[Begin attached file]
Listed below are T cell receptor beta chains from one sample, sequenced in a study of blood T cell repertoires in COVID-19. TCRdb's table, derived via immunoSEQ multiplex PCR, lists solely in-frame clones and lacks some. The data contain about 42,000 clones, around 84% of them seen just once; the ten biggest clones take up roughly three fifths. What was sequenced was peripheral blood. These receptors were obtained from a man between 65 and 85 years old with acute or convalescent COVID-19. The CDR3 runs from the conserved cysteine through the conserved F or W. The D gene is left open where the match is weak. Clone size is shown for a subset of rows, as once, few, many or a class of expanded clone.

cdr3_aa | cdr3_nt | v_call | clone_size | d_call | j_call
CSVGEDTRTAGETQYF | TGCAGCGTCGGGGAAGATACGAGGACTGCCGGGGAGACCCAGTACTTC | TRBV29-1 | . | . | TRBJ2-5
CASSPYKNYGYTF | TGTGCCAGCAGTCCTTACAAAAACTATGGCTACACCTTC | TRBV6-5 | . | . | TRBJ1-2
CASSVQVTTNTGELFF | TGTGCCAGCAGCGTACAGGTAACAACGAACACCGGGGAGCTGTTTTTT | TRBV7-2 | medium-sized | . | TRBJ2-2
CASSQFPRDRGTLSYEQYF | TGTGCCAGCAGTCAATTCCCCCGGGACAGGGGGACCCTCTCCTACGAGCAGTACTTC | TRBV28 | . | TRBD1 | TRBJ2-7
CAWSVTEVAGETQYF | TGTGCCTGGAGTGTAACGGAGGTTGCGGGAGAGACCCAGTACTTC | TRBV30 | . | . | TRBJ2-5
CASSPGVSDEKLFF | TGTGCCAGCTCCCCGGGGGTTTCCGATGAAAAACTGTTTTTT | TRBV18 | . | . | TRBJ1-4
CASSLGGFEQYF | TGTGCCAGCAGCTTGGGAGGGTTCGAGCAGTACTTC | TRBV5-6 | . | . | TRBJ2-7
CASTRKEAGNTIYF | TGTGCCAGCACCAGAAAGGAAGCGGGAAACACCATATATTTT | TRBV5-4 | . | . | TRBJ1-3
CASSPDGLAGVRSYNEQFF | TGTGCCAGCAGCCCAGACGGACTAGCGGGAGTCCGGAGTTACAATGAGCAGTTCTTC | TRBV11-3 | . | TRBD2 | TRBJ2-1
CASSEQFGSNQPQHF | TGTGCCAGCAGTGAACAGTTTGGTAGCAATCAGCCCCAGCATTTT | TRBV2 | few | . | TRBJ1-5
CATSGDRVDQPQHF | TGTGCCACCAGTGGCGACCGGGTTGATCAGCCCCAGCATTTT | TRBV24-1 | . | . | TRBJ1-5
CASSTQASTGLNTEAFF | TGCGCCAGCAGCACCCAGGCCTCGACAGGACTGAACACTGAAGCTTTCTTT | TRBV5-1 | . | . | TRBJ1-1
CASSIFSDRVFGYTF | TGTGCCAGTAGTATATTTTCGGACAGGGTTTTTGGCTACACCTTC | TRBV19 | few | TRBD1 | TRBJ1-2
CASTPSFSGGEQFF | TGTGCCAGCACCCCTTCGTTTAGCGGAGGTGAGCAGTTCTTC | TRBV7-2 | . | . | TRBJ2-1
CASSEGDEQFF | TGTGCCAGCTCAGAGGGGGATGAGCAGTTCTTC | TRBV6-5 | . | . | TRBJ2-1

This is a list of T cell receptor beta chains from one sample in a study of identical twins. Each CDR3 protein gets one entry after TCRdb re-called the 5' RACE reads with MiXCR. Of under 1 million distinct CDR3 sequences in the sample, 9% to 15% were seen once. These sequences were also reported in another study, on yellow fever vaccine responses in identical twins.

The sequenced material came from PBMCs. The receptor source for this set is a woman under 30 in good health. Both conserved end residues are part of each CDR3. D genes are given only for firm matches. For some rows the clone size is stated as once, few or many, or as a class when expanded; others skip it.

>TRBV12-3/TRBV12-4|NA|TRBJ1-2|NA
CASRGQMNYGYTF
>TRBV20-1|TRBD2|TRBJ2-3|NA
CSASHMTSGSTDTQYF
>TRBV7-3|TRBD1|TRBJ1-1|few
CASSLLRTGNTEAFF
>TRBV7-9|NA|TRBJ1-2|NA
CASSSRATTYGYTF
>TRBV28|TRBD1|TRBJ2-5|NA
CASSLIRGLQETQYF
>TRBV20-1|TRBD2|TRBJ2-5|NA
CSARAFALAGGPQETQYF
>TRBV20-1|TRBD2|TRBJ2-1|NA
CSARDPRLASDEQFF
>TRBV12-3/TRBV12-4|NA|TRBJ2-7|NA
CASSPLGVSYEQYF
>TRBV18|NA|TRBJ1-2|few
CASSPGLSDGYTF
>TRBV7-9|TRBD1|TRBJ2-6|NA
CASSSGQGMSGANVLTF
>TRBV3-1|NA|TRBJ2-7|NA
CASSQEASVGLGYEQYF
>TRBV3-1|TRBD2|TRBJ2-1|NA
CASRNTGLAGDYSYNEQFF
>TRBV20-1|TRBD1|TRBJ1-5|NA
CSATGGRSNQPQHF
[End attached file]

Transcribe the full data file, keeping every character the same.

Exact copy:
Listed below are T cell receptor beta chains from one sample, sequenced in a study of blood T cell repertoires in COVID-19. TCRdb's table, derived via immunoSEQ multiplex PCR, lists solely in-frame clones and lacks some. The data contain about 42,000 clones, around 84% of them seen just once; the ten biggest clones take up roughly three fifths. What was sequenced was peripheral blood. These receptors were obtained from a man between 65 and 85 years old with acute or convalescent COVID-19. The CDR3 runs from the conserved cysteine through the conserved F or W. The D gene is left open where the match is weak. Clone size is shown for a subset of rows, as once, few, many or a class of expanded clone.

cdr3_aa | cdr3_nt | v_call | clone_size | d_call | j_call
CSVGEDTRTAGETQYF | TGCAGCGTCGGGGAAGATACGAGGACTGCCGGGGAGACCCAGTACTTC | TRBV29-1 | . | . | TRBJ2-5
CASSPYKNYGYTF | TGTGCCAGCAGTCCTTACAAAAACTATGGCTACACCTTC | TRBV6-5 | . | . | TRBJ1-2
CASSVQVTTNTGELFF | TGTGCCAGCAGCGTACAGGTAACAACGAACACCGGGGAGCTGTTTTTT | TRBV7-2 | medium-sized | . | TRBJ2-2
CASSQFPRDRGTLSYEQYF | TGTGCCAGCAGTCAATTCCCCCGGGACAGGGGGACCCTCTCCTACGAGCAGTACTTC | TRBV28 | . | TRBD1 | TRBJ2-7
CAWSVTEVAGETQYF | TGTGCCTGGAGTGTAACGGAGGTTGCGGGAGAGACCCAGTACTTC | TRBV30 | . | . | TRBJ2-5
CASSPGVSDEKLFF | TGTGCCAGCTCCCCGGGGGTTTCCGATGAAAAACTGTTTTTT | TRBV18 | . | . | TRBJ1-4
CASSLGGFEQYF | TGTGCCAGCAGCTTGGGAGGGTTCGAGCAGTACTTC | TRBV5-6 | . | . | TRBJ2-7
CASTRKEAGNTIYF | TGTGCCAGCACCAGAAAGGAAGCGGGAAACACCATATATTTT | TRBV5-4 | . | . | TRBJ1-3
CASSPDGLAGVRSYNEQFF | TGTGCCAGCAGCCCAGACGGACTAGCGGGAGTCCGGAGTTACAATGAGCAGTTCTTC | TRBV11-3 | . | TRBD2 | TRBJ2-1
CASSEQFGSNQPQHF | TGTGCCAGCAGTGAACAGTTTGGTAGCAATCAGCCCCAGCATTTT | TRBV2 | few | . | TRBJ1-5
CATSGDRVDQPQHF | TGTGCCACCAGTGGCGACCGGGTTGATCAGCCCCAGCATTTT | TRBV24-1 | . | . | TRBJ1-5
CASSTQASTGLNTEAFF | TGCGCCAGCAGCACCCAGGCCTCGACAGGACTGAACACTGAAGCTTTCTTT | TRBV5-1 | . | . | TRBJ1-1
CASSIFSDRVFGYTF | TGTGCCAGTAGTATATTTTCGGACAGGGTTTTTGGCTACACCTTC | TRBV19 | few | TRBD1 | TRBJ1-2
CASTPSFSGGEQFF | TGTGCCAGCACCCCTTCGTTTAGCGGAGGTGAGCAGTTCTTC | TRBV7-2 | . | . | TRBJ2-1
CASSEGDEQFF | TGTGCCAGCTCAGAGGGGGATGAGCAGTTCTTC | TRBV6-5 | . | . | TRBJ2-1

This is a list of T cell receptor beta chains from one sample in a study of identical twins. Each CDR3 protein gets one entry after TCRdb re-called the 5' RACE reads with MiXCR. Of under 1 million distinct CDR3 sequences in the sample, 9% to 15% were seen once. These sequences were also reported in another study, on yellow fever vaccine responses in identical twins.

The sequenced material came from PBMCs. The receptor source for this set is a woman under 30 in good health. Both conserved end residues are part of each CDR3. D genes are given only for firm matches. For some rows the clone size is stated as once, few or many, or as a class when expanded; others skip it.

>TRBV12-3/TRBV12-4|NA|TRBJ1-2|NA
CASRGQMNYGYTF
>TRBV20-1|TRBD2|TRBJ2-3|NA
CSASHMTSGSTDTQYF
>TRBV7-3|TRBD1|TRBJ1-1|few
CASSLLRTGNTEAFF
>TRBV7-9|NA|TRBJ1-2|NA
CASSSRATTYGYTF
>TRBV28|TRBD1|TRBJ2-5|NA
CASSLIRGLQETQYF
>TRBV20-1|TRBD2|TRBJ2-5|NA
CSARAFALAGGPQETQYF
>TRBV20-1|TRBD2|TRBJ2-1|NA
CSARDPRLASDEQFF
>TRBV12-3/TRBV12-4|NA|TRBJ2-7|NA
CASSPLGVSYEQYF
>TRBV18|NA|TRBJ1-2|few
CASSPGLSDGYTF
>TRBV7-9|TRBD1|TRBJ2-6|NA
CASSSGQGMSGANVLTF
>TRBV3-1|NA|TRBJ2-7|NA
CASSQEASVGLGYEQYF
>TRBV3-1|TRBD2|TRBJ2-1|NA
CASRNTGLAGDYSYNEQFF
>TRBV20-1|TRBD1|TRBJ1-5|NA
CSATGGRSNQPQHF